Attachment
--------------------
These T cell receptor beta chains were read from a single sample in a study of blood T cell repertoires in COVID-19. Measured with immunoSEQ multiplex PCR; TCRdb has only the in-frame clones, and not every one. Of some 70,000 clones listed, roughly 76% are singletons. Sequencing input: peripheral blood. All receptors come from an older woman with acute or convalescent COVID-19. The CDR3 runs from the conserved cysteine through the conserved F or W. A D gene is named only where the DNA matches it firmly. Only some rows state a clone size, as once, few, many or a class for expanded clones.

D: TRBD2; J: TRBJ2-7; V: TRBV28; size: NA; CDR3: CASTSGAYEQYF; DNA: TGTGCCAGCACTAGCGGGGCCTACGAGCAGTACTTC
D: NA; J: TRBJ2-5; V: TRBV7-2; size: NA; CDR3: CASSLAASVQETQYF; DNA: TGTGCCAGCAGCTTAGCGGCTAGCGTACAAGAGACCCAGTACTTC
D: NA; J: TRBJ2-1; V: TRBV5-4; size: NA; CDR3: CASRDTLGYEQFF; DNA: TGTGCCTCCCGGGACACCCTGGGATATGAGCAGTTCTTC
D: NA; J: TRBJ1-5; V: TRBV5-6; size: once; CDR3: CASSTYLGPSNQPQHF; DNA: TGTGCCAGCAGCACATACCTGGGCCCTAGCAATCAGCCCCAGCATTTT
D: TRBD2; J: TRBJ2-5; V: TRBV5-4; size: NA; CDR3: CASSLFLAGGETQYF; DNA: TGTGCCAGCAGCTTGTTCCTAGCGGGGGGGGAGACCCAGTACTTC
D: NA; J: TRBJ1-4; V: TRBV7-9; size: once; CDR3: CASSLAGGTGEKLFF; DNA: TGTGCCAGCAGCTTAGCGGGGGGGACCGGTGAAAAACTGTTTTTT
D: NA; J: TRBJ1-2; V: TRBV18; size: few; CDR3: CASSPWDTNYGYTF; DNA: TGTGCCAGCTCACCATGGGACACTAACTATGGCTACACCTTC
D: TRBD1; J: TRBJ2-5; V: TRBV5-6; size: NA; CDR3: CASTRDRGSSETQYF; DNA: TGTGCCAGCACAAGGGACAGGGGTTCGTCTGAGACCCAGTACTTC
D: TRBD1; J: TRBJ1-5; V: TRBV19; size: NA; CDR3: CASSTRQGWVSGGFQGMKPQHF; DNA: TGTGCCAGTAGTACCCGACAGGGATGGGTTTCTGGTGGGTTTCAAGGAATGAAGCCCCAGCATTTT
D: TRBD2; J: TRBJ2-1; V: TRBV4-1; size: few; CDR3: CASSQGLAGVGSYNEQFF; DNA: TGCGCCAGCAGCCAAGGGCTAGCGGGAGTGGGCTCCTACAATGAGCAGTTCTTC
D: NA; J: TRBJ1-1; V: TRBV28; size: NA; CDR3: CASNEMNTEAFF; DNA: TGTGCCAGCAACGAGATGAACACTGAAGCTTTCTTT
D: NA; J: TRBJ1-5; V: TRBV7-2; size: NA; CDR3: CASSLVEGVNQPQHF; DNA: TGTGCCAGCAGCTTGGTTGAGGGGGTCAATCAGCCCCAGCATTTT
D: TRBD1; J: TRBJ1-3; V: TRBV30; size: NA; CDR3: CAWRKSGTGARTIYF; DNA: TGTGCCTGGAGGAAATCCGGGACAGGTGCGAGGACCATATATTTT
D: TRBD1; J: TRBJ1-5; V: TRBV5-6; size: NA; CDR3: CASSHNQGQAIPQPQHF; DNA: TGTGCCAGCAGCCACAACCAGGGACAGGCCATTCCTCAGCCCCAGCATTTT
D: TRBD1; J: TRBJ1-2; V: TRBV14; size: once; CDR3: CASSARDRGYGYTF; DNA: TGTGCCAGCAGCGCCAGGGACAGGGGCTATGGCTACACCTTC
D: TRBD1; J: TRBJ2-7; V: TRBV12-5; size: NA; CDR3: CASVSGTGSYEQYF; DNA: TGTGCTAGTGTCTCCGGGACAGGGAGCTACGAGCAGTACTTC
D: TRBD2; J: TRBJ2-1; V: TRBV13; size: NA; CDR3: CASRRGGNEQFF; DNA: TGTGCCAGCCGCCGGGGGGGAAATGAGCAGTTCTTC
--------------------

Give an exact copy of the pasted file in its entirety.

These T cell receptor beta chains were read from a single sample in a study of blood T cell repertoires in COVID-19. Measured with immunoSEQ multiplex PCR; TCRdb has only the in-frame clones, and not every one. Of some 70,000 clones listed, roughly 76% are singletons. Sequencing input: peripheral blood. All receptors come from an older woman with acute or convalescent COVID-19. The CDR3 runs from the conserved cysteine through the conserved F or W. A D gene is named only where the DNA matches it firmly. Only some rows state a clone size, as once, few, many or a class for expanded clones.

D: TRBD2; J: TRBJ2-7; V: TRBV28; size: NA; CDR3: CASTSGAYEQYF; DNA: TGTGCCAGCACTAGCGGGGCCTACGAGCAGTACTTC
D: NA; J: TRBJ2-5; V: TRBV7-2; size: NA; CDR3: CASSLAASVQETQYF; DNA: TGTGCCAGCAGCTTAGCGGCTAGCGTACAAGAGACCCAGTACTTC
D: NA; J: TRBJ2-1; V: TRBV5-4; size: NA; CDR3: CASRDTLGYEQFF; DNA: TGTGCCTCCCGGGACACCCTGGGATATGAGCAGTTCTTC
D: NA; J: TRBJ1-5; V: TRBV5-6; size: once; CDR3: CASSTYLGPSNQPQHF; DNA: TGTGCCAGCAGCACATACCTGGGCCCTAGCAATCAGCCCCAGCATTTT
D: TRBD2; J: TRBJ2-5; V: TRBV5-4; size: NA; CDR3: CASSLFLAGGETQYF; DNA: TGTGCCAGCAGCTTGTTCCTAGCGGGGGGGGAGACCCAGTACTTC
D: NA; J: TRBJ1-4; V: TRBV7-9; size: once; CDR3: CASSLAGGTGEKLFF; DNA: TGTGCCAGCAGCTTAGCGGGGGGGACCGGTGAAAAACTGTTTTTT
D: NA; J: TRBJ1-2; V: TRBV18; size: few; CDR3: CASSPWDTNYGYTF; DNA: TGTGCCAGCTCACCATGGGACACTAACTATGGCTACACCTTC
D: TRBD1; J: TRBJ2-5; V: TRBV5-6; size: NA; CDR3: CASTRDRGSSETQYF; DNA: TGTGCCAGCACAAGGGACAGGGGTTCGTCTGAGACCCAGTACTTC
D: TRBD1; J: TRBJ1-5; V: TRBV19; size: NA; CDR3: CASSTRQGWVSGGFQGMKPQHF; DNA: TGTGCCAGTAGTACCCGACAGGGATGGGTTTCTGGTGGGTTTCAAGGAATGAAGCCCCAGCATTTT
D: TRBD2; J: TRBJ2-1; V: TRBV4-1; size: few; CDR3: CASSQGLAGVGSYNEQFF; DNA: TGCGCCAGCAGCCAAGGGCTAGCGGGAGTGGGCTCCTACAATGAGCAGTTCTTC
D: NA; J: TRBJ1-1; V: TRBV28; size: NA; CDR3: CASNEMNTEAFF; DNA: TGTGCCAGCAACGAGATGAACACTGAAGCTTTCTTT
D: NA; J: TRBJ1-5; V: TRBV7-2; size: NA; CDR3: CASSLVEGVNQPQHF; DNA: TGTGCCAGCAGCTTGGTTGAGGGGGTCAATCAGCCCCAGCATTTT
D: TRBD1; J: TRBJ1-3; V: TRBV30; size: NA; CDR3: CAWRKSGTGARTIYF; DNA: TGTGCCTGGAGGAAATCCGGGACAGGTGCGAGGACCATATATTTT
D: TRBD1; J: TRBJ1-5; V: TRBV5-6; size: NA; CDR3: CASSHNQGQAIPQPQHF; DNA: TGTGCCAGCAGCCACAACCAGGGACAGGCCATTCCTCAGCCCCAGCATTTT
D: TRBD1; J: TRBJ1-2; V: TRBV14; size: once; CDR3: CASSARDRGYGYTF; DNA: TGTGCCAGCAGCGCCAGGGACAGGGGCTATGGCTACACCTTC
D: TRBD1; J: TRBJ2-7; V: TRBV12-5; size: NA; CDR3: CASVSGTGSYEQYF; DNA: TGTGCTAGTGTCTCCGGGACAGGGAGCTACGAGCAGTACTTC
D: TRBD2; J: TRBJ2-1; V: TRBV13; size: NA; CDR3: CASRRGGNEQFF; DNA: TGTGCCAGCCGCCGGGGGGGAAATGAGCAGTTCTTC